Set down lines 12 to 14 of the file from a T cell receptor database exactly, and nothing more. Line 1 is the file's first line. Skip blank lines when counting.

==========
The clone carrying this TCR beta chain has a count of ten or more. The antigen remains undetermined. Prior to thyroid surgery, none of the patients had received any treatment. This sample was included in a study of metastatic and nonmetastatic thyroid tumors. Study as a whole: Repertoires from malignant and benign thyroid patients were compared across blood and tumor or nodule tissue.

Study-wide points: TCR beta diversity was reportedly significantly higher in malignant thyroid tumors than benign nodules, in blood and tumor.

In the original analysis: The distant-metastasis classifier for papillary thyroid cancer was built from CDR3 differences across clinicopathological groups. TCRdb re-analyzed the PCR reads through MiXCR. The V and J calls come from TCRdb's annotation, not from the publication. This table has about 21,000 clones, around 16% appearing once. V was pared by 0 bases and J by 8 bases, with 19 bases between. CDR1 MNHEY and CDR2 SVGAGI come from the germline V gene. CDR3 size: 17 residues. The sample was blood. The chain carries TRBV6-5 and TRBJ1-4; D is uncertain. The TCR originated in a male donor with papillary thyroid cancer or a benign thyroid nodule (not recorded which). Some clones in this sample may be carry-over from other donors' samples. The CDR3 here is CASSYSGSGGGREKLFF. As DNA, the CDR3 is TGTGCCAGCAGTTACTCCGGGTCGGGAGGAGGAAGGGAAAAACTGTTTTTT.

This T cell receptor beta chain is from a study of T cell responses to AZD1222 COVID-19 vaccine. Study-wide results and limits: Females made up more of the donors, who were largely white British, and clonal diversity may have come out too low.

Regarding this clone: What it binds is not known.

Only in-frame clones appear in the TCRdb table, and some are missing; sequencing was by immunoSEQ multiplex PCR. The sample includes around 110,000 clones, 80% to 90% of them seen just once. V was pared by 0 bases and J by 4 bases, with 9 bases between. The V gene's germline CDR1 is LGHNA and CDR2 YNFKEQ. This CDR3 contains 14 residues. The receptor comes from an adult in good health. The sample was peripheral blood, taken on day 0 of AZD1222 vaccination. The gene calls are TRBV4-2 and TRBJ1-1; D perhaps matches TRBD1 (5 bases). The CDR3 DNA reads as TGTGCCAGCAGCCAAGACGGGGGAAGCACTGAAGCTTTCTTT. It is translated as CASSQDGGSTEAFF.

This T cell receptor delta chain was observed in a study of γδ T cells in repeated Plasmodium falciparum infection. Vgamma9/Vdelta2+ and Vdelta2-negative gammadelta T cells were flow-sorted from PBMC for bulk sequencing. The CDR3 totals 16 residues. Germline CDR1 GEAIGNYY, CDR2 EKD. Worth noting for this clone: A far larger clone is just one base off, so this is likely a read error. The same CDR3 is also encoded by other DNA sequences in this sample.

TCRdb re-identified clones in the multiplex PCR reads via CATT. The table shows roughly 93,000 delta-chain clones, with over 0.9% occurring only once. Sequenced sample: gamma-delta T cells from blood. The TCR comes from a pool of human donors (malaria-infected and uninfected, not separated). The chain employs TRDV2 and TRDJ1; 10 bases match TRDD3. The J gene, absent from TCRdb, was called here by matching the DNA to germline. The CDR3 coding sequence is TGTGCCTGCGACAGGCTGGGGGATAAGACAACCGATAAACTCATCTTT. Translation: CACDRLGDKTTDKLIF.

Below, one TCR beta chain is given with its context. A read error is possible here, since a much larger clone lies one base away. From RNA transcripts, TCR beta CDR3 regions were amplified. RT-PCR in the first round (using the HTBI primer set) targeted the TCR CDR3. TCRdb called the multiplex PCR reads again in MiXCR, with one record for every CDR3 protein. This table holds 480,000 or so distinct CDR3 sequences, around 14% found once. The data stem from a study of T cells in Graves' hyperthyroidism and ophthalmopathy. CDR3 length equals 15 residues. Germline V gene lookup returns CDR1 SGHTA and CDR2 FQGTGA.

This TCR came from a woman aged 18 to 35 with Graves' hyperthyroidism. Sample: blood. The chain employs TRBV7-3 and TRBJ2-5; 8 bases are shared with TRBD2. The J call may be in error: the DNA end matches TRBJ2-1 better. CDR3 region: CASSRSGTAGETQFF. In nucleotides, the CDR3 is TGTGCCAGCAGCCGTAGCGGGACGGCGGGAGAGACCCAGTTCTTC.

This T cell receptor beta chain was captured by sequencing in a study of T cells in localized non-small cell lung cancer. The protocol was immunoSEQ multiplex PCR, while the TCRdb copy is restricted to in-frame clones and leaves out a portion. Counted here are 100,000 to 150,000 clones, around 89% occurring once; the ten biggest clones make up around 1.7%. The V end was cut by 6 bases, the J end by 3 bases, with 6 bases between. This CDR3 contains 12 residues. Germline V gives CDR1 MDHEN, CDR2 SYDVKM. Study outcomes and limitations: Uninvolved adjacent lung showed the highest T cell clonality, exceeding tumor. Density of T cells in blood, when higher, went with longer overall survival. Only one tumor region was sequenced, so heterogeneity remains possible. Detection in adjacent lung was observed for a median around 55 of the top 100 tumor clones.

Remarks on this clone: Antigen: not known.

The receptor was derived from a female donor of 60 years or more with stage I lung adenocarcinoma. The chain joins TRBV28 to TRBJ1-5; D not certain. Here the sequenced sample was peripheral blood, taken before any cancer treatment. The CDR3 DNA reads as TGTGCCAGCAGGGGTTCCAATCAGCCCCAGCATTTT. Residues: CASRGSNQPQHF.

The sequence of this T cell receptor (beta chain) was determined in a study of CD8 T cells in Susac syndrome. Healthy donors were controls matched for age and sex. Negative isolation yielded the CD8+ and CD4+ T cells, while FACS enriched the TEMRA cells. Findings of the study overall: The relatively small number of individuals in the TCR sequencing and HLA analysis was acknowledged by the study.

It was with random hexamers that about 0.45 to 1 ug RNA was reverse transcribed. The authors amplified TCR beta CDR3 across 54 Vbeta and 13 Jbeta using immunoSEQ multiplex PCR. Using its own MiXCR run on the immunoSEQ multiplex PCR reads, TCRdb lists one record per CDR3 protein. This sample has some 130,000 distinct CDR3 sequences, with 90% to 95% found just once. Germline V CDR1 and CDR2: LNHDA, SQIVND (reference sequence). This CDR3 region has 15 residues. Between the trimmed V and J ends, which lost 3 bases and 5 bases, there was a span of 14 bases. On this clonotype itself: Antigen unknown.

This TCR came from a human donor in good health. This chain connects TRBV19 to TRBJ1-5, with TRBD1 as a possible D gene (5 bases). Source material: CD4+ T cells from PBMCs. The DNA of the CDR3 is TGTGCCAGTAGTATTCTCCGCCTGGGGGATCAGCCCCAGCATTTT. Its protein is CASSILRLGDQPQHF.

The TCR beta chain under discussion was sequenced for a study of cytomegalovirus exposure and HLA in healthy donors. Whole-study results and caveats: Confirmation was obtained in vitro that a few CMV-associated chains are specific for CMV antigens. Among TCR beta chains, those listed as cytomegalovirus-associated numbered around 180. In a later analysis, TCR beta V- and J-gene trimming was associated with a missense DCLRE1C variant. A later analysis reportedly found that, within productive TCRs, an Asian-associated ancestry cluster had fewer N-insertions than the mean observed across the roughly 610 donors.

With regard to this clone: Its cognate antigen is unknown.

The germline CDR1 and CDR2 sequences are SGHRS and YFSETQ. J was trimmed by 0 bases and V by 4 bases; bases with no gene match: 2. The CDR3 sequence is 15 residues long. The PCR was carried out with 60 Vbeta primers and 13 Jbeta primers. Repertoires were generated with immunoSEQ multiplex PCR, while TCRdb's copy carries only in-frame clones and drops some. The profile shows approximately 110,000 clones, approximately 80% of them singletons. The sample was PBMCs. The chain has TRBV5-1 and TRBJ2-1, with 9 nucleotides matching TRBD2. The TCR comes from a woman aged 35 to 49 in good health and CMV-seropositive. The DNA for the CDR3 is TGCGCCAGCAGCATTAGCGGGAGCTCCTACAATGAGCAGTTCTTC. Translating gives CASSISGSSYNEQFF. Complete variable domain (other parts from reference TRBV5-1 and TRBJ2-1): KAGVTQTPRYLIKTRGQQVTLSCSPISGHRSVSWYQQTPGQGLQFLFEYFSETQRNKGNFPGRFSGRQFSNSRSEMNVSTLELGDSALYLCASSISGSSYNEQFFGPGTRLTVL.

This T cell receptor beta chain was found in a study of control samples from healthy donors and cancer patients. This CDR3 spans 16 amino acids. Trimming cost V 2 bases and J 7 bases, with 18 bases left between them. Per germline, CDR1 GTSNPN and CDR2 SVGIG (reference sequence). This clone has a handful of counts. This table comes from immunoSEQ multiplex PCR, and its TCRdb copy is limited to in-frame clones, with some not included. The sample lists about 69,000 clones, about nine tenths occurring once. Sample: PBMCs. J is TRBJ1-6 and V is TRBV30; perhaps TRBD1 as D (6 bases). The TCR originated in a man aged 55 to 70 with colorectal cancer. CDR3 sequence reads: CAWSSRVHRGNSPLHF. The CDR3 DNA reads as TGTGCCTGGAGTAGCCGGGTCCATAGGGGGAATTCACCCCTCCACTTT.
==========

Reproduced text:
Remarks on this clone: Antigen: not known.

The receptor was derived from a female donor of 60 years or more with stage I lung adenocarcinoma. The chain joins TRBV28 to TRBJ1-5; D not certain. Here the sequenced sample was peripheral blood, taken before any cancer treatment. The CDR3 DNA reads as TGTGCCAGCAGGGGTTCCAATCAGCCCCAGCATTTT. Residues: CASRGSNQPQHF.

The sequence of this T cell receptor (beta chain) was determined in a study of CD8 T cells in Susac syndrome. Healthy donors were controls matched for age and sex. Negative isolation yielded the CD8+ and CD4+ T cells, while FACS enriched the TEMRA cells. Findings of the study overall: The relatively small number of individuals in the TCR sequencing and HLA analysis was acknowledged by the study.